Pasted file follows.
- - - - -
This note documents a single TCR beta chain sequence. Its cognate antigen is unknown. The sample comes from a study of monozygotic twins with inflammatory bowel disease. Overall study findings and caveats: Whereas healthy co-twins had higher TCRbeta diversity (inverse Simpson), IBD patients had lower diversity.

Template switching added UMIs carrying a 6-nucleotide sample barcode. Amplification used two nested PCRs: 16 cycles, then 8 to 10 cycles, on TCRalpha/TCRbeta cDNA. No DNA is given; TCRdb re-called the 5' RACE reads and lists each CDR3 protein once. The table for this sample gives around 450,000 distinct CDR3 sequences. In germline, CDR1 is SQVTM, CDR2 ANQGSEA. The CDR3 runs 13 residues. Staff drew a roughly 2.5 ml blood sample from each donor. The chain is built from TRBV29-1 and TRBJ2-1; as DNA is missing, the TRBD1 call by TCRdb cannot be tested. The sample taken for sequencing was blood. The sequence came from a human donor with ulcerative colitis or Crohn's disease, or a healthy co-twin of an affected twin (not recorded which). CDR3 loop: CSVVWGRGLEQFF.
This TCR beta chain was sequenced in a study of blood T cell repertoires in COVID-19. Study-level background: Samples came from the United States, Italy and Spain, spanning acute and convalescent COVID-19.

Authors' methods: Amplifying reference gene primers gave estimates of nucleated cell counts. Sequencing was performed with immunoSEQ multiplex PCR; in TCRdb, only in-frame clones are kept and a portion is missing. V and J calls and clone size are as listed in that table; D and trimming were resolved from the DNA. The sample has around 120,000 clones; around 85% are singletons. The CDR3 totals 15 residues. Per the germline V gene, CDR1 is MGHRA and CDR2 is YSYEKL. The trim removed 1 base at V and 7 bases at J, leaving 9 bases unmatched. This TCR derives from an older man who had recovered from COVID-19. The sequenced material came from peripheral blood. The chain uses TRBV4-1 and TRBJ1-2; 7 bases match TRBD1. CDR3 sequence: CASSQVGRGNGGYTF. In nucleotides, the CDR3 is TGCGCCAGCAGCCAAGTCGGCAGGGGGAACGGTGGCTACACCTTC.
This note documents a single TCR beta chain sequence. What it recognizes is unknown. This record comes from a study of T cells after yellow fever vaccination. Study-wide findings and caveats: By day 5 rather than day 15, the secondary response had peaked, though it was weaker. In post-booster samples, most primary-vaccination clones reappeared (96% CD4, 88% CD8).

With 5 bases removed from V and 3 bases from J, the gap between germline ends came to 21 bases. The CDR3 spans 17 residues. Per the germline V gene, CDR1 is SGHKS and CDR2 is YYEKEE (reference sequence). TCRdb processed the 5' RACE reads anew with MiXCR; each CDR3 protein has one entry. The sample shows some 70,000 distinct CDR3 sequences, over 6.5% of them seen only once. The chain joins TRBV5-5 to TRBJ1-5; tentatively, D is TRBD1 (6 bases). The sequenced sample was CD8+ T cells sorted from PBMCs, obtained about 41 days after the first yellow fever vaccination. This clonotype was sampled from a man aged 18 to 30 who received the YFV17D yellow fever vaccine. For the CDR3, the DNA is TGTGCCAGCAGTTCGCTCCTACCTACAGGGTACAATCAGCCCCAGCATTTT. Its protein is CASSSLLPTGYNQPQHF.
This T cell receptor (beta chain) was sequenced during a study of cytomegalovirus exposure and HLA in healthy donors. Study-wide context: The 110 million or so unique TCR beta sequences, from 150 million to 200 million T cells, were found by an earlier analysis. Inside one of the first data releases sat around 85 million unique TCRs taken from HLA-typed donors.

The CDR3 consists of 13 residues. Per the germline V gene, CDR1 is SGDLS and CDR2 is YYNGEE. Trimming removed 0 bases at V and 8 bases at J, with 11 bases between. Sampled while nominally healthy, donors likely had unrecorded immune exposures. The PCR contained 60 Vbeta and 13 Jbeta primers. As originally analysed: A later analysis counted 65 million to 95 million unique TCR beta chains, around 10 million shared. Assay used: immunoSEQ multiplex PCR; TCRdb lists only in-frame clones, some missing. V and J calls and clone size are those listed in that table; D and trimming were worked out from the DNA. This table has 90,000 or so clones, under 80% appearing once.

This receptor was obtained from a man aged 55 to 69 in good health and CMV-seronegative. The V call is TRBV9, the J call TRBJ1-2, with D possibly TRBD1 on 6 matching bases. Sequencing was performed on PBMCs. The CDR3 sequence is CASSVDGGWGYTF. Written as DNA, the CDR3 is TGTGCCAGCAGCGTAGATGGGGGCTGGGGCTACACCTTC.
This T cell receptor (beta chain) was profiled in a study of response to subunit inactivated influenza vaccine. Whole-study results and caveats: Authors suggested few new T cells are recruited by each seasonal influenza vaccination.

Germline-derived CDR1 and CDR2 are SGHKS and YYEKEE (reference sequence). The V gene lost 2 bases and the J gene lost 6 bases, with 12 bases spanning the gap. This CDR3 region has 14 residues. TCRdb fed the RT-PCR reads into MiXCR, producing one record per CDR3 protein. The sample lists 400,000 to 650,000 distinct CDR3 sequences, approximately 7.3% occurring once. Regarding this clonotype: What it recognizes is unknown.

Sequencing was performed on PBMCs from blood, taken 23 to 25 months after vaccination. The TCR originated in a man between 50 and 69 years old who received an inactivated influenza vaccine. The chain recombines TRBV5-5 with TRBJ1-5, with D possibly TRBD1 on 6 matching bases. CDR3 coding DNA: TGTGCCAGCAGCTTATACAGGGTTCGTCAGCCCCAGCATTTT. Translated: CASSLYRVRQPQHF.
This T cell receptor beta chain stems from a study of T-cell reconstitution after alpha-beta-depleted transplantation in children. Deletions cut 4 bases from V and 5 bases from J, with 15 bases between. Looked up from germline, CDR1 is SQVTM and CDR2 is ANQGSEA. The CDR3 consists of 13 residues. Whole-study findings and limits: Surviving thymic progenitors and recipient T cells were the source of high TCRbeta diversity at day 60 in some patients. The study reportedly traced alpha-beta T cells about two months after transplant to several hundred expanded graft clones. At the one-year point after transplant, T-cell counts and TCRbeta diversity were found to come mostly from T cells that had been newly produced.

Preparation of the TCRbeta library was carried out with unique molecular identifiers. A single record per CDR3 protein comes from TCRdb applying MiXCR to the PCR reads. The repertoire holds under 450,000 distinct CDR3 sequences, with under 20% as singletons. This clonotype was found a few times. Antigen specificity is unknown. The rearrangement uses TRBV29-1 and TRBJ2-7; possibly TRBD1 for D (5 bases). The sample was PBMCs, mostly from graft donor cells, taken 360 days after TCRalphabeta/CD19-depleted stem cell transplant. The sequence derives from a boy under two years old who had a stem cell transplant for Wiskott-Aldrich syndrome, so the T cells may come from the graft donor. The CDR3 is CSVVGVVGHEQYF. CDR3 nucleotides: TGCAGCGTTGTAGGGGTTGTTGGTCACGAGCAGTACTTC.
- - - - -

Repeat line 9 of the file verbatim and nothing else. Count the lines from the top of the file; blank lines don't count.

This receptor was obtained from a man aged 55 to 69 in good health and CMV-seronegative. The V call is TRBV9, the J call TRBJ1-2, with D possibly TRBD1 on 6 matching bases. Sequencing was performed on PBMCs. The CDR3 sequence is CASSVDGGWGYTF. Written as DNA, the CDR3 is TGTGCCAGCAGCGTAGATGGGGGCTGGGGCTACACCTTC.